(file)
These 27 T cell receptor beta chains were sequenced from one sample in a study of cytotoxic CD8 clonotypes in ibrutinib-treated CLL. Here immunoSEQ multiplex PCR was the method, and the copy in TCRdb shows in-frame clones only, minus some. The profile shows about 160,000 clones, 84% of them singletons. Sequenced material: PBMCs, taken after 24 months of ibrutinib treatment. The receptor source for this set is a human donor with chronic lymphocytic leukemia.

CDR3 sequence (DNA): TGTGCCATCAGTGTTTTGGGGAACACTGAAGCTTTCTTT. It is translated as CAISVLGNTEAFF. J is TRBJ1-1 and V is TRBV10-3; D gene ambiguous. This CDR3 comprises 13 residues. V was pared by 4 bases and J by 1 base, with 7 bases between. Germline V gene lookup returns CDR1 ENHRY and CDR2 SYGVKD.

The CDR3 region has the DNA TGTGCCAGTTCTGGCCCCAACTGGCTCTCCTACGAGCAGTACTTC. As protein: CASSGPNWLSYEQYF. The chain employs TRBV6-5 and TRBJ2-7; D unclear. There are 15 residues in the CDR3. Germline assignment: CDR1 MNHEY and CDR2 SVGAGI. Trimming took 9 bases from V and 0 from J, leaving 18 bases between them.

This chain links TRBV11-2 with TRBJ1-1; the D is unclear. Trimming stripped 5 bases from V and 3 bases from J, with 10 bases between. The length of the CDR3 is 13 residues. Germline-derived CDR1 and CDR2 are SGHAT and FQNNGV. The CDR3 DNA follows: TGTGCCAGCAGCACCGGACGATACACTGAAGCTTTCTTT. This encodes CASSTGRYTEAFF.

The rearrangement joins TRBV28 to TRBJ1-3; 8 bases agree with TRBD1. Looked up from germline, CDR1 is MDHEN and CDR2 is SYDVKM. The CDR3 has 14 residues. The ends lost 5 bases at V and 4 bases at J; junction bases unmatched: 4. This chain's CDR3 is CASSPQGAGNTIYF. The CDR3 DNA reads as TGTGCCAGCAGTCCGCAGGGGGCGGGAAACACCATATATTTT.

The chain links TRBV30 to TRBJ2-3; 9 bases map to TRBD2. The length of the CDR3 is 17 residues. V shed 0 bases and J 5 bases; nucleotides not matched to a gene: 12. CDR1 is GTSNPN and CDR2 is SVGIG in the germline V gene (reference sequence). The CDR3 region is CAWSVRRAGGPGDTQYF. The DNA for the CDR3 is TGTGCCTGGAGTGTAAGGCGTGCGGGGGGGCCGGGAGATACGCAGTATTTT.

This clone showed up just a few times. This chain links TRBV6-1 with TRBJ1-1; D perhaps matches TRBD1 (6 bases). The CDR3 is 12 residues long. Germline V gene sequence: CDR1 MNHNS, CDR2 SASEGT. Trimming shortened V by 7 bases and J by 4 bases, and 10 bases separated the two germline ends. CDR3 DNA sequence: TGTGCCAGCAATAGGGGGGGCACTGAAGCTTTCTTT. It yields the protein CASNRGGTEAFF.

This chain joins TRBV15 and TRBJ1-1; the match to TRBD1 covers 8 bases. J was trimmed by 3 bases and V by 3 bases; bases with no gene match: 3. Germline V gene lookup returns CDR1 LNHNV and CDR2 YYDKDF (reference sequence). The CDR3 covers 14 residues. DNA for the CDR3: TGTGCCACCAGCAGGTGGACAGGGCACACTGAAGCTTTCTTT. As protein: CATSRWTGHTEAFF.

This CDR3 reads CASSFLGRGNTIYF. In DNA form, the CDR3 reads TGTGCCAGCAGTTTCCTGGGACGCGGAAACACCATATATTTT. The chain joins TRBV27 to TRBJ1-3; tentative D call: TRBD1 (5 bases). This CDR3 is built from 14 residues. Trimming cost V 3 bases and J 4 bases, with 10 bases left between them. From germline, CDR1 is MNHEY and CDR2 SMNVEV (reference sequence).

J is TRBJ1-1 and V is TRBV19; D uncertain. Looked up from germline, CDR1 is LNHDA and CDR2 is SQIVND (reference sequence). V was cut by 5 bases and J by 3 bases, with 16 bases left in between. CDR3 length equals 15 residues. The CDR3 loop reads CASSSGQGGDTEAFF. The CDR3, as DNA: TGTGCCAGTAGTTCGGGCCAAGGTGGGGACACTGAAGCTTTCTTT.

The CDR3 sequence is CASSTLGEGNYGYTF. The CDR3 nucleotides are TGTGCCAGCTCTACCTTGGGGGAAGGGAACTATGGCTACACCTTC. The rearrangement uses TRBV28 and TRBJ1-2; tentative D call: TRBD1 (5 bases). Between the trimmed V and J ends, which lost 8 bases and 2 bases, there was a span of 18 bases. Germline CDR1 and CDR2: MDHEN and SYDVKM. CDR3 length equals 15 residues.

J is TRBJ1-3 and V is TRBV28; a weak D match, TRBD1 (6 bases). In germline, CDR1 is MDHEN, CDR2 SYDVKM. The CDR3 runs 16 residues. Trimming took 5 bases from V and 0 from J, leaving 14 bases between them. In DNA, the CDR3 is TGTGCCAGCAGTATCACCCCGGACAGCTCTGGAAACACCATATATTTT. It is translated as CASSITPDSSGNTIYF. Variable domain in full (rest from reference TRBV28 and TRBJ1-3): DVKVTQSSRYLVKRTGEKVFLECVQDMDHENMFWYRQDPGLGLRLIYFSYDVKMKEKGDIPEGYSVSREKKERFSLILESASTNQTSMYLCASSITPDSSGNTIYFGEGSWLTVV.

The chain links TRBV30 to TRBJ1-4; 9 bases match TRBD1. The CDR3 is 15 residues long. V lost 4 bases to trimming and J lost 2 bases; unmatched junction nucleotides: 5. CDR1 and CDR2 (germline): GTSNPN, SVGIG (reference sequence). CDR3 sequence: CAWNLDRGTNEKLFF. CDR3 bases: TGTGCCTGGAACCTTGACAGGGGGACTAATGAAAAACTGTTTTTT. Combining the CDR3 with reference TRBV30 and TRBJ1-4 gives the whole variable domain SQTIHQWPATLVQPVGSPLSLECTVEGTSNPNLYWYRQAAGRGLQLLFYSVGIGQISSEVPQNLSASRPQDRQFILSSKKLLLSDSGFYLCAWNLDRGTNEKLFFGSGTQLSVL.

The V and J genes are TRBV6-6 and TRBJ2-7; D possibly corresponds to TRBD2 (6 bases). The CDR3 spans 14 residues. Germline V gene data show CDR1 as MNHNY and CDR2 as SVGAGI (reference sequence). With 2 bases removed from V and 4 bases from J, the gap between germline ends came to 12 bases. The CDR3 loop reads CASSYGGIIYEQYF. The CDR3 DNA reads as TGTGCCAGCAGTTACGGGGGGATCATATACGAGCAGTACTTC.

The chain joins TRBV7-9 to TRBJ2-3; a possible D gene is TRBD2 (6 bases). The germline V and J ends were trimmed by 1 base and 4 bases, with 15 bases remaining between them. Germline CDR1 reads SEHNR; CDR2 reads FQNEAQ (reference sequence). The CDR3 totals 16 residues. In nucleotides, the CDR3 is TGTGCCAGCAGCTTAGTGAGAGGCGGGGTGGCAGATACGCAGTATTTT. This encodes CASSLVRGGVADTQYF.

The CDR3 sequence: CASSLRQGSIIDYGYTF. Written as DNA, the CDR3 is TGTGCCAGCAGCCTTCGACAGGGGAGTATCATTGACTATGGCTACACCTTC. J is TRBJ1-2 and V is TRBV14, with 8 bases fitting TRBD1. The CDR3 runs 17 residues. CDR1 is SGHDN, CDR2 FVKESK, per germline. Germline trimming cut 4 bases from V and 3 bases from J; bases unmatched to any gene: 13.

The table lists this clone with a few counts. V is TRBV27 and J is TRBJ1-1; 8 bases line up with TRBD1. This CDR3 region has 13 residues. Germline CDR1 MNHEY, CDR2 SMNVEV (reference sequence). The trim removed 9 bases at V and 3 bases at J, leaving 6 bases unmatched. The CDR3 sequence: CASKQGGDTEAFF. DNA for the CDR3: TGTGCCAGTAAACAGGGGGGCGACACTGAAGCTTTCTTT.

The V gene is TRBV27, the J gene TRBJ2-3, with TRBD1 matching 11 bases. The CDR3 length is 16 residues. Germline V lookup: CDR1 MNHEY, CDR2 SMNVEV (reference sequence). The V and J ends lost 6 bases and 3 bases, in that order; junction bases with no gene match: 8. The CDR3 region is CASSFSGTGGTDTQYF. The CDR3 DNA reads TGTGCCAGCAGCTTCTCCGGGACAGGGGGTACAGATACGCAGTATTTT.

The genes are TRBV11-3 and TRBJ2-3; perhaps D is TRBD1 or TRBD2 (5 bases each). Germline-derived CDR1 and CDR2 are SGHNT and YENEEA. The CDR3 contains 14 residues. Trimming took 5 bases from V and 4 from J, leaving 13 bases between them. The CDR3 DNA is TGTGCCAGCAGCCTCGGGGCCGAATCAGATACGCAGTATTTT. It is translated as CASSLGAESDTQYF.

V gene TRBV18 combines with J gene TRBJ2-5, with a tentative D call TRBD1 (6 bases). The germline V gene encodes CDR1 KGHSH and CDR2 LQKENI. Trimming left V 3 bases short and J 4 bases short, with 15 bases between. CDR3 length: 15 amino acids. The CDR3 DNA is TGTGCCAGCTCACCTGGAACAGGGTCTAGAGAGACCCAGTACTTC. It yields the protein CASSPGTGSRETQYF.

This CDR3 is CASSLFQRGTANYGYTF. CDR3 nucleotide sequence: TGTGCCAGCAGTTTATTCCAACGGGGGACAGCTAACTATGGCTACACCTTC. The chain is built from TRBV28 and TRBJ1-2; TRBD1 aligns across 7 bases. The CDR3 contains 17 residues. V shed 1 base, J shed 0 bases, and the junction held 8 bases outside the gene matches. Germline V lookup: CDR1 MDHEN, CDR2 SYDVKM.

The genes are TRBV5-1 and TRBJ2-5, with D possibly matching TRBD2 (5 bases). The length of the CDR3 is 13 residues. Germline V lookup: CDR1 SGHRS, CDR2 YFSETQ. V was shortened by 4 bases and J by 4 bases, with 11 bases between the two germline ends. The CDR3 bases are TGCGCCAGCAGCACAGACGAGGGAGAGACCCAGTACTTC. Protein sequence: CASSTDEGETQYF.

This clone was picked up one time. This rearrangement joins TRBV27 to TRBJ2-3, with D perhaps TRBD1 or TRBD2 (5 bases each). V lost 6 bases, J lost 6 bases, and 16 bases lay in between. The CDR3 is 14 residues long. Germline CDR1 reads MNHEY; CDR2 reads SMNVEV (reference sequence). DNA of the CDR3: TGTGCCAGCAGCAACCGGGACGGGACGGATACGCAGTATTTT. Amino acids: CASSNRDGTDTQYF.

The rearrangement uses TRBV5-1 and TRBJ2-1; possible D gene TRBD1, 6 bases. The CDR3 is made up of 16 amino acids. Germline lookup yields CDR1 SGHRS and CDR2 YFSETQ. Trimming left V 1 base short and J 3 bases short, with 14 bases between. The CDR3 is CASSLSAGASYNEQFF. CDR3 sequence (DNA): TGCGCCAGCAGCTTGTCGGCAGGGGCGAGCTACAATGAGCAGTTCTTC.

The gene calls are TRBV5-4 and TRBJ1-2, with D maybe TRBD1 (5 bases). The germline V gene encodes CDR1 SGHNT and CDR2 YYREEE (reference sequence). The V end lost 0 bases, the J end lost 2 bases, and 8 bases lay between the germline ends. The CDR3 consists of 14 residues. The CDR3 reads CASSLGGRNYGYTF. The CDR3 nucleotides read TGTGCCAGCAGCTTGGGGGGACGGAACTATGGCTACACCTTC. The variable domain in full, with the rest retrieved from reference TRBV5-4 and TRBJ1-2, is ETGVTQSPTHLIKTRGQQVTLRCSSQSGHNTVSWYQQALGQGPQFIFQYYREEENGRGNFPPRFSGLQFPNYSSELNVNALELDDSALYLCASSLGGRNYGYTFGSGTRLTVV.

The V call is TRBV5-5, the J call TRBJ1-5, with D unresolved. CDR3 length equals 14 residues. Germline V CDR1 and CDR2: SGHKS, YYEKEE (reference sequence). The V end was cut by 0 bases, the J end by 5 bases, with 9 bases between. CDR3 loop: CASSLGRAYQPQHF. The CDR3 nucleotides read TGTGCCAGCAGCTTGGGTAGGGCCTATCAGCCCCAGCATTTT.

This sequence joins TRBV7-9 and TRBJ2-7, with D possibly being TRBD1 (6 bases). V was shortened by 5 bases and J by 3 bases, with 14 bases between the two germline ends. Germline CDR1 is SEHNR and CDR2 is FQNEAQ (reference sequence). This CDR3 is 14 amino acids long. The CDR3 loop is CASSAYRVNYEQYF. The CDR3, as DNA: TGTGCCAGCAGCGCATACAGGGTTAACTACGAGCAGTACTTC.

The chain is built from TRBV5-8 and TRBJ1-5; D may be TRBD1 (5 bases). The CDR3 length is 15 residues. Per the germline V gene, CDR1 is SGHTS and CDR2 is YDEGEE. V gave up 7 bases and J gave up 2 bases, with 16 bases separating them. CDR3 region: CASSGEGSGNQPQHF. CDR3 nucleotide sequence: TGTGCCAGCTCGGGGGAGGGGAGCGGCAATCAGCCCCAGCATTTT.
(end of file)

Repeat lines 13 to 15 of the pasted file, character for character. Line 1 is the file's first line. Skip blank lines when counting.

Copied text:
The chain links TRBV30 to TRBJ1-4; 9 bases match TRBD1. The CDR3 is 15 residues long. V lost 4 bases to trimming and J lost 2 bases; unmatched junction nucleotides: 5. CDR1 and CDR2 (germline): GTSNPN, SVGIG (reference sequence). CDR3 sequence: CAWNLDRGTNEKLFF. CDR3 bases: TGTGCCTGGAACCTTGACAGGGGGACTAATGAAAAACTGTTTTTT. Combining the CDR3 with reference TRBV30 and TRBJ1-4 gives the whole variable domain SQTIHQWPATLVQPVGSPLSLECTVEGTSNPNLYWYRQAAGRGLQLLFYSVGIGQISSEVPQNLSASRPQDRQFILSSKKLLLSDSGFYLCAWNLDRGTNEKLFFGSGTQLSVL.

The V and J genes are TRBV6-6 and TRBJ2-7; D possibly corresponds to TRBD2 (6 bases). The CDR3 spans 14 residues. Germline V gene data show CDR1 as MNHNY and CDR2 as SVGAGI (reference sequence). With 2 bases removed from V and 4 bases from J, the gap between germline ends came to 12 bases. The CDR3 loop reads CASSYGGIIYEQYF. The CDR3 DNA reads as TGTGCCAGCAGTTACGGGGGGATCATATACGAGCAGTACTTC.

The chain joins TRBV7-9 to TRBJ2-3; a possible D gene is TRBD2 (6 bases). The germline V and J ends were trimmed by 1 base and 4 bases, with 15 bases remaining between them. Germline CDR1 reads SEHNR; CDR2 reads FQNEAQ (reference sequence). The CDR3 totals 16 residues. In nucleotides, the CDR3 is TGTGCCAGCAGCTTAGTGAGAGGCGGGGTGGCAGATACGCAGTATTTT. This encodes CASSLVRGGVADTQYF.